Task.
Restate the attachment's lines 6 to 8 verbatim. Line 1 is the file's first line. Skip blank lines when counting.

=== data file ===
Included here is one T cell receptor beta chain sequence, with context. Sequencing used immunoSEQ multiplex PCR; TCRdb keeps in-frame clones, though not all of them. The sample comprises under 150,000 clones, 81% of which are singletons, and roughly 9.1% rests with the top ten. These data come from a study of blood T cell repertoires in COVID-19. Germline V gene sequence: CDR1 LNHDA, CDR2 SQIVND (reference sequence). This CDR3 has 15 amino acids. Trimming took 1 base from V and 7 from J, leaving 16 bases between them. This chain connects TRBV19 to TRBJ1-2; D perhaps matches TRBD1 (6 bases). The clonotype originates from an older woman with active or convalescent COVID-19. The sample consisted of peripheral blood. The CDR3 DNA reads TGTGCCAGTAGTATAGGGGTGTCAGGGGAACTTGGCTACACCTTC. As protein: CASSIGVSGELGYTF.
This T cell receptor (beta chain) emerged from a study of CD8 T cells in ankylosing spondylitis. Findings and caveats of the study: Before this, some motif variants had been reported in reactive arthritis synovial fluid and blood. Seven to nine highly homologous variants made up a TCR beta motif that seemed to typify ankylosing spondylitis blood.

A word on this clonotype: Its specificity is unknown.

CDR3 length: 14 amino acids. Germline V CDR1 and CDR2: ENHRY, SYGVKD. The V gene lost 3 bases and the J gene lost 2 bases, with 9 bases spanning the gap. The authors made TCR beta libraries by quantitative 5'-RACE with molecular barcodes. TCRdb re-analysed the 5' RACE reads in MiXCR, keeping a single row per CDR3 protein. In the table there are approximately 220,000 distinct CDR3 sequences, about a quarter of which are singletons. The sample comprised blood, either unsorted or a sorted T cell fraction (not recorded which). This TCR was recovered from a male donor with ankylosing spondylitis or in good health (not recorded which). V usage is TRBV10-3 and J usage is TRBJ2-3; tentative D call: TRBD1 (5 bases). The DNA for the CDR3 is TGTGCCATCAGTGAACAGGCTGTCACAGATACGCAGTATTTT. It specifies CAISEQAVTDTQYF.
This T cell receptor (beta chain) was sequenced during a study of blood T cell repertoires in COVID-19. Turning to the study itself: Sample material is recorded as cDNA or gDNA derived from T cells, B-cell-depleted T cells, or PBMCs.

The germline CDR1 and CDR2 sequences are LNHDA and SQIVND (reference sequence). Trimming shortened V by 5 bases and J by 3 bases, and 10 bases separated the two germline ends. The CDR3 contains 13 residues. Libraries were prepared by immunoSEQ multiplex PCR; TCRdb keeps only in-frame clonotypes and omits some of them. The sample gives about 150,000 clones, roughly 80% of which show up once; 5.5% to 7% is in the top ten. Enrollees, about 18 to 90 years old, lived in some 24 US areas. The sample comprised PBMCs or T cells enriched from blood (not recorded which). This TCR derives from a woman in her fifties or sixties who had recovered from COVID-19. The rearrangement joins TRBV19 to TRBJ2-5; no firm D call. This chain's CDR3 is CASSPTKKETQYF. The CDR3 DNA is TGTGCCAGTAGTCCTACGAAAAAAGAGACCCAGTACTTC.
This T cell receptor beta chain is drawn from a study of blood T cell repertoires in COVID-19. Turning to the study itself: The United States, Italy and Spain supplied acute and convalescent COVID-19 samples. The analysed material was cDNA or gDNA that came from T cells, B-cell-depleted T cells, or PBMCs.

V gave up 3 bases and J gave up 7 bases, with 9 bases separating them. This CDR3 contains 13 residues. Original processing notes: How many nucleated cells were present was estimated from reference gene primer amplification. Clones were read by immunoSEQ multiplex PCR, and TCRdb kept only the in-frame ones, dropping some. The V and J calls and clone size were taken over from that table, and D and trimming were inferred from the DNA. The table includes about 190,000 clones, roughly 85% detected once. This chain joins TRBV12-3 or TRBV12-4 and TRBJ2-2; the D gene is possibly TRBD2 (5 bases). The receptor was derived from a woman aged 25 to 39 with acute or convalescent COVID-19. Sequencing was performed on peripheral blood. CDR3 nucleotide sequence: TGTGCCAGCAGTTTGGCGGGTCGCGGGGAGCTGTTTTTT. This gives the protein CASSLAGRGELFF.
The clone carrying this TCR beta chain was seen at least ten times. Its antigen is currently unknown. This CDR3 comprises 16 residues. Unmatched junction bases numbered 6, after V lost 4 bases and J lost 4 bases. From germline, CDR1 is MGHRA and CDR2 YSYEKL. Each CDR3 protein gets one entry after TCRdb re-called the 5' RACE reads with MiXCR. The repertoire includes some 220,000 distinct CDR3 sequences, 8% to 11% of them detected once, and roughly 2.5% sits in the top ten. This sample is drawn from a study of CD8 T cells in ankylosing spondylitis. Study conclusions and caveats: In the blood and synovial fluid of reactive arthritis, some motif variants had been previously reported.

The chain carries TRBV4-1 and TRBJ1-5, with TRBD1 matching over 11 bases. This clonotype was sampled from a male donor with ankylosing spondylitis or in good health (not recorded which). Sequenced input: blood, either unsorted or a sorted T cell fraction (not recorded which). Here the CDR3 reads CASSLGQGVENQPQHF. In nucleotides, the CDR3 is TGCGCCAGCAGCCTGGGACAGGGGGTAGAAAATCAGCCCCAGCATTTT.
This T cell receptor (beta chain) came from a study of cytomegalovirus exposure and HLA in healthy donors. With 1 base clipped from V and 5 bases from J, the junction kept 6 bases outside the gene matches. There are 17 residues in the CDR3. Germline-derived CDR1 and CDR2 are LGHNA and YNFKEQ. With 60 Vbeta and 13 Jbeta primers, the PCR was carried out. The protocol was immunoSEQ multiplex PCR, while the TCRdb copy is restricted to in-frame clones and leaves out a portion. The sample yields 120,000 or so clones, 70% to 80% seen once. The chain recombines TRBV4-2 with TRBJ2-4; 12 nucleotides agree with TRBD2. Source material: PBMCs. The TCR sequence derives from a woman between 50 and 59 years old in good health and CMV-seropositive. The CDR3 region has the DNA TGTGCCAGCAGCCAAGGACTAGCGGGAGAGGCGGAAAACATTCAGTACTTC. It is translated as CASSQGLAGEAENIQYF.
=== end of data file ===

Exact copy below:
The germline CDR1 and CDR2 sequences are LNHDA and SQIVND (reference sequence). Trimming shortened V by 5 bases and J by 3 bases, and 10 bases separated the two germline ends. The CDR3 contains 13 residues. Libraries were prepared by immunoSEQ multiplex PCR; TCRdb keeps only in-frame clonotypes and omits some of them. The sample gives about 150,000 clones, roughly 80% of which show up once; 5.5% to 7% is in the top ten. Enrollees, about 18 to 90 years old, lived in some 24 US areas. The sample comprised PBMCs or T cells enriched from blood (not recorded which). This TCR derives from a woman in her fifties or sixties who had recovered from COVID-19. The rearrangement joins TRBV19 to TRBJ2-5; no firm D call. This chain's CDR3 is CASSPTKKETQYF. The CDR3 DNA is TGTGCCAGTAGTCCTACGAAAAAAGAGACCCAGTACTTC.
This T cell receptor beta chain is drawn from a study of blood T cell repertoires in COVID-19. Turning to the study itself: The United States, Italy and Spain supplied acute and convalescent COVID-19 samples. The analysed material was cDNA or gDNA that came from T cells, B-cell-depleted T cells, or PBMCs.

V gave up 3 bases and J gave up 7 bases, with 9 bases separating them. This CDR3 contains 13 residues. Original processing notes: How many nucleated cells were present was estimated from reference gene primer amplification. Clones were read by immunoSEQ multiplex PCR, and TCRdb kept only the in-frame ones, dropping some. The V and J calls and clone size were taken over from that table, and D and trimming were inferred from the DNA. The table includes about 190,000 clones, roughly 85% detected once. This chain joins TRBV12-3 or TRBV12-4 and TRBJ2-2; the D gene is possibly TRBD2 (5 bases). The receptor was derived from a woman aged 25 to 39 with acute or convalescent COVID-19. Sequencing was performed on peripheral blood. CDR3 nucleotide sequence: TGTGCCAGCAGTTTGGCGGGTCGCGGGGAGCTGTTTTTT. This gives the protein CASSLAGRGELFF.